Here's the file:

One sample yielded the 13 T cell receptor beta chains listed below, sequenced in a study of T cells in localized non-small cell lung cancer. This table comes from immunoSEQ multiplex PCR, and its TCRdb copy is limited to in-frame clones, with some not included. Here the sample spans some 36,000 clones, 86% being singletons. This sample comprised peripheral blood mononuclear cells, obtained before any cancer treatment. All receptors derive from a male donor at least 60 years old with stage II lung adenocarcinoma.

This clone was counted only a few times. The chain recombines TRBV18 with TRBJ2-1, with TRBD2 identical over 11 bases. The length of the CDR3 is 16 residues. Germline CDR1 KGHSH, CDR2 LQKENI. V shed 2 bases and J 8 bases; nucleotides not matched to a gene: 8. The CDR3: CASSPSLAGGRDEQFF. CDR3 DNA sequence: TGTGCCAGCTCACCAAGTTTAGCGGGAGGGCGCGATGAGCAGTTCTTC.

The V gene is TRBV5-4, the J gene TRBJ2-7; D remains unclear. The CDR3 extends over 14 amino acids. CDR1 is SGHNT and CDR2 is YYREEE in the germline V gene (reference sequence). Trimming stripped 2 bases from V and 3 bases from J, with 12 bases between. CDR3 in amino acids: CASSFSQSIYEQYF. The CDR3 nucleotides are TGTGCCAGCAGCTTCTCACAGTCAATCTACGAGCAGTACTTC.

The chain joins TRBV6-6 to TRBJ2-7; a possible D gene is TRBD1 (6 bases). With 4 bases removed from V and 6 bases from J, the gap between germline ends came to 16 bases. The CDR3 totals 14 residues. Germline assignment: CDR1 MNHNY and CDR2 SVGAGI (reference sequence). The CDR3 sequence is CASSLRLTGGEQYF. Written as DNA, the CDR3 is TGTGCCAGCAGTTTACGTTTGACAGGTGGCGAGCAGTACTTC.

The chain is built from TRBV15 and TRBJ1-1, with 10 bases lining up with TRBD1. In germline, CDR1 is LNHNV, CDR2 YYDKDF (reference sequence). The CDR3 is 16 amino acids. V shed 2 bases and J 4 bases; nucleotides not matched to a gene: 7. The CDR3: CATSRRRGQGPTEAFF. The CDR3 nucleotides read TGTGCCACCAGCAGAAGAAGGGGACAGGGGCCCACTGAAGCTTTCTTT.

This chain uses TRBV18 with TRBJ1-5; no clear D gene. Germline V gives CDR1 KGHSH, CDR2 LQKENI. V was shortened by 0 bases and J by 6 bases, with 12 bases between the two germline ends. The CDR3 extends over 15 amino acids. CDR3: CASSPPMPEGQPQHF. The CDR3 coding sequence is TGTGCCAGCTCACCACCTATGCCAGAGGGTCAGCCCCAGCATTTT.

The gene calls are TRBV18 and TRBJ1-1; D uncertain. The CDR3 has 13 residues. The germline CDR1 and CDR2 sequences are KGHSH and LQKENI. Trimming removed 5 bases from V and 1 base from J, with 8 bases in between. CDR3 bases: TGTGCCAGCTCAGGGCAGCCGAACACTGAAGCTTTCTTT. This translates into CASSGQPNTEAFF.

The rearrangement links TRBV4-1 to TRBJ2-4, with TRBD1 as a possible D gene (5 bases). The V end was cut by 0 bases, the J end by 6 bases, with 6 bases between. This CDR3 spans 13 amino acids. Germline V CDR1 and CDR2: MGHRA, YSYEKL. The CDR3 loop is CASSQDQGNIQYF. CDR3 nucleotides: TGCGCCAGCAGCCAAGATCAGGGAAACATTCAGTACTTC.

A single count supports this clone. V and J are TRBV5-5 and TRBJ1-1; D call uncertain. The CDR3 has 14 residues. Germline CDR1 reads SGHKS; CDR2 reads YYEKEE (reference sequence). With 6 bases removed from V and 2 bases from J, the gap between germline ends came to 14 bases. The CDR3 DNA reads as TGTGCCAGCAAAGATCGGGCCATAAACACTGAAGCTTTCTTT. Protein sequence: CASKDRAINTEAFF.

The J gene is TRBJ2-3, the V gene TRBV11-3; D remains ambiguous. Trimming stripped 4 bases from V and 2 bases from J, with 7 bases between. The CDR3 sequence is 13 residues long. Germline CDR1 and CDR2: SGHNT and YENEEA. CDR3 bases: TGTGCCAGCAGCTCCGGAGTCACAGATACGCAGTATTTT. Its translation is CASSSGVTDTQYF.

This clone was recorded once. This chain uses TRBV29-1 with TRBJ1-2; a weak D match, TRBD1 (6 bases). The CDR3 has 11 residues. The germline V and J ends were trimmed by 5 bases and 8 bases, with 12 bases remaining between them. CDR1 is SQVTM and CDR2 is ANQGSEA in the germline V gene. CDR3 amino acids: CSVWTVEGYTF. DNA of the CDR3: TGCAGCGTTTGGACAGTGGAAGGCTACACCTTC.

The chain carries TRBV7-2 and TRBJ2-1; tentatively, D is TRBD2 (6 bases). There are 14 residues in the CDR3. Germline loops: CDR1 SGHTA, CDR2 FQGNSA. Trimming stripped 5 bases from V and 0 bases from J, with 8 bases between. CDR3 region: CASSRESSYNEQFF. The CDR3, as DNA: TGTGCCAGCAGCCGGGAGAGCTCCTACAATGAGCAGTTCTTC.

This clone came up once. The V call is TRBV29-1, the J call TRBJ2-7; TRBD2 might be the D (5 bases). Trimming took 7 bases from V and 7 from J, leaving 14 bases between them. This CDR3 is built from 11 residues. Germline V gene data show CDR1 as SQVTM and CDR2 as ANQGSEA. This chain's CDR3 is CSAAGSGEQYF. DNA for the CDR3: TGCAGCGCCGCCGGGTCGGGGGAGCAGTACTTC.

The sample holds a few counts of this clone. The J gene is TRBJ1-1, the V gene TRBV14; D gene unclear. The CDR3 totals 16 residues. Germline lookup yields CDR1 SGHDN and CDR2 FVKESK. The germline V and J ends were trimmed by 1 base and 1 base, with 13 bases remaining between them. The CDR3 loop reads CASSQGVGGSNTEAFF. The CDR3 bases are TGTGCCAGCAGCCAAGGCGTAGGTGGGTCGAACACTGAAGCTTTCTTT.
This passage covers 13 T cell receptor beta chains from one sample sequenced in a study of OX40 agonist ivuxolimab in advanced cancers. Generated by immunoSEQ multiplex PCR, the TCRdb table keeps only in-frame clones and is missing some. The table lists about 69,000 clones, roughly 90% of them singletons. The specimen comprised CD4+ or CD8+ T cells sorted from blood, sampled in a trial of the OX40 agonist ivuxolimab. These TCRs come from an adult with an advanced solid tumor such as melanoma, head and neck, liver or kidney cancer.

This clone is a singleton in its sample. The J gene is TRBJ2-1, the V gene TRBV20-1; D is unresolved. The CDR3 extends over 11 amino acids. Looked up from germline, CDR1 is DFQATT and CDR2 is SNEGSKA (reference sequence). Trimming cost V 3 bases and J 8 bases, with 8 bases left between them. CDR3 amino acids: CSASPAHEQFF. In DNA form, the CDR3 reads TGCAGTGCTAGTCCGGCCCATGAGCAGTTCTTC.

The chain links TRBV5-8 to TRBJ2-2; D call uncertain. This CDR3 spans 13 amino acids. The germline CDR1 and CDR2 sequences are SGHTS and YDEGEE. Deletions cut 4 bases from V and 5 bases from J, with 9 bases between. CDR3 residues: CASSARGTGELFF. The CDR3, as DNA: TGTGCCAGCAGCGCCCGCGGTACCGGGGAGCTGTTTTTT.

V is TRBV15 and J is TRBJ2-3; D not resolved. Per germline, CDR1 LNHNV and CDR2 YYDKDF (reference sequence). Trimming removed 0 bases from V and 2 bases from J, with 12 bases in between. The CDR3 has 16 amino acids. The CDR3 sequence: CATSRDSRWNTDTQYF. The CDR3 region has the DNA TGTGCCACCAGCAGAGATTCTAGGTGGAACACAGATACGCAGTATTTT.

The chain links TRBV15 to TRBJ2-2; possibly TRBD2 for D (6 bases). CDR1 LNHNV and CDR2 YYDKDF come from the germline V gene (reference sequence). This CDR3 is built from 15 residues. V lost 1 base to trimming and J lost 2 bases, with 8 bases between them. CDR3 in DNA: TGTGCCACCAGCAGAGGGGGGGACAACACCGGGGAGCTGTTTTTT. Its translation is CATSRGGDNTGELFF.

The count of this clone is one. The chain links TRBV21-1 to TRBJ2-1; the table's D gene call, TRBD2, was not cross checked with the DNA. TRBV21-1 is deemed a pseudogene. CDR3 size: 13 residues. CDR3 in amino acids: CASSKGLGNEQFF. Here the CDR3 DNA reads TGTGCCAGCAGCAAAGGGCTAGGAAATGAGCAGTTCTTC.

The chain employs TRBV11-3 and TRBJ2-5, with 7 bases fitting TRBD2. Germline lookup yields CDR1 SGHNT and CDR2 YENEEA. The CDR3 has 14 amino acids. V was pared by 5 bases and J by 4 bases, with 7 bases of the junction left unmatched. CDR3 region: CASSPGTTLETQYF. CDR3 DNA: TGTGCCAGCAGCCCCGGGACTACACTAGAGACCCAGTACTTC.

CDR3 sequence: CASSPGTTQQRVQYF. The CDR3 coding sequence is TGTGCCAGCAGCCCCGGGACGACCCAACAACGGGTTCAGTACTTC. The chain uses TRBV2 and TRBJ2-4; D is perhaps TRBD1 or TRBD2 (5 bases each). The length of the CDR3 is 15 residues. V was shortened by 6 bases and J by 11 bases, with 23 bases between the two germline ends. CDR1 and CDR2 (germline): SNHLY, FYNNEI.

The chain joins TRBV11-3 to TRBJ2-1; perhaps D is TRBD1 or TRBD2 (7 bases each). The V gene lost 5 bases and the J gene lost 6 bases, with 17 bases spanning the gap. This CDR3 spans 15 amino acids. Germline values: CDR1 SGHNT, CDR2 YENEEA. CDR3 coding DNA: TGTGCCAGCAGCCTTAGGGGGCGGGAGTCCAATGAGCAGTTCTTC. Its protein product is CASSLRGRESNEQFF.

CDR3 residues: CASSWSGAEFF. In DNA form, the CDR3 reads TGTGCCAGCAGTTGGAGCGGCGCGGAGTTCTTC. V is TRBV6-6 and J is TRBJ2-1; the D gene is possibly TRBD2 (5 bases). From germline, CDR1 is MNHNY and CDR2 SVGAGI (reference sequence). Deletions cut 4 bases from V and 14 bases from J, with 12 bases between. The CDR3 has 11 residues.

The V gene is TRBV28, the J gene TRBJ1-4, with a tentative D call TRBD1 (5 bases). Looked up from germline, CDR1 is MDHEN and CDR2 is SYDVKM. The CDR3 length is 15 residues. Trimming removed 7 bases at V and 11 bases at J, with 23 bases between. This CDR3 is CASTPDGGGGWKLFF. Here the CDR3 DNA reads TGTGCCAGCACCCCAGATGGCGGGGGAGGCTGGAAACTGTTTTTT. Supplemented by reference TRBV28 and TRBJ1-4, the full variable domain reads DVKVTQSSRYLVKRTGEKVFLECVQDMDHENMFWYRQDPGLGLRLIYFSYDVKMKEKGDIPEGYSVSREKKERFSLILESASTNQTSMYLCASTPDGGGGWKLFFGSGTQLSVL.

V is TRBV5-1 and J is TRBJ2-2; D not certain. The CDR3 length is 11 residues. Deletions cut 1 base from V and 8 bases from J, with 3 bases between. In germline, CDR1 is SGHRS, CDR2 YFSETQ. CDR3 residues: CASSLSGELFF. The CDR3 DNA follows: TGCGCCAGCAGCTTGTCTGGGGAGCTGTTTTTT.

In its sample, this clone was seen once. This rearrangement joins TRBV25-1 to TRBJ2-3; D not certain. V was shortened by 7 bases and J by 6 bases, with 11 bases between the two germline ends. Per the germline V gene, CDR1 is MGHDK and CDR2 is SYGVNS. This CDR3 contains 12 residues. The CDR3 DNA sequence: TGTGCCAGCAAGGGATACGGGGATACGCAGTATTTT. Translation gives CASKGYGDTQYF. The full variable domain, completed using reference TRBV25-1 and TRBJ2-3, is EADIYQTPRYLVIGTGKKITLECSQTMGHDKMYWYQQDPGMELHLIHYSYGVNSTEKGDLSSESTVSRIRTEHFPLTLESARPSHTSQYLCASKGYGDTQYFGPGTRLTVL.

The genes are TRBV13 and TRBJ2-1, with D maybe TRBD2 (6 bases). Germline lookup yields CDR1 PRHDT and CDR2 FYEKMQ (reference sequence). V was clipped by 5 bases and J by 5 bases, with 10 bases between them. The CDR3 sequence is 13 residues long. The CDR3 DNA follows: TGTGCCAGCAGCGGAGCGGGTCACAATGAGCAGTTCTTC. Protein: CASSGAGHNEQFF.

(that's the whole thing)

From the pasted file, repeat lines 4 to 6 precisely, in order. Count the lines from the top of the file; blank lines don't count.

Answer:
The chain joins TRBV6-6 to TRBJ2-7; a possible D gene is TRBD1 (6 bases). With 4 bases removed from V and 6 bases from J, the gap between germline ends came to 16 bases. The CDR3 totals 14 residues. Germline assignment: CDR1 MNHNY and CDR2 SVGAGI (reference sequence). The CDR3 sequence is CASSLRLTGGEQYF. Written as DNA, the CDR3 is TGTGCCAGCAGTTTACGTTTGACAGGTGGCGAGCAGTACTTC.

The chain is built from TRBV15 and TRBJ1-1, with 10 bases lining up with TRBD1. In germline, CDR1 is LNHNV, CDR2 YYDKDF (reference sequence). The CDR3 is 16 amino acids. V shed 2 bases and J 4 bases; nucleotides not matched to a gene: 7. The CDR3: CATSRRRGQGPTEAFF. The CDR3 nucleotides read TGTGCCACCAGCAGAAGAAGGGGACAGGGGCCCACTGAAGCTTTCTTT.

This chain uses TRBV18 with TRBJ1-5; no clear D gene. Germline V gives CDR1 KGHSH, CDR2 LQKENI. V was shortened by 0 bases and J by 6 bases, with 12 bases between the two germline ends. The CDR3 extends over 15 amino acids. CDR3: CASSPPMPEGQPQHF. The CDR3 coding sequence is TGTGCCAGCTCACCACCTATGCCAGAGGGTCAGCCCCAGCATTTT.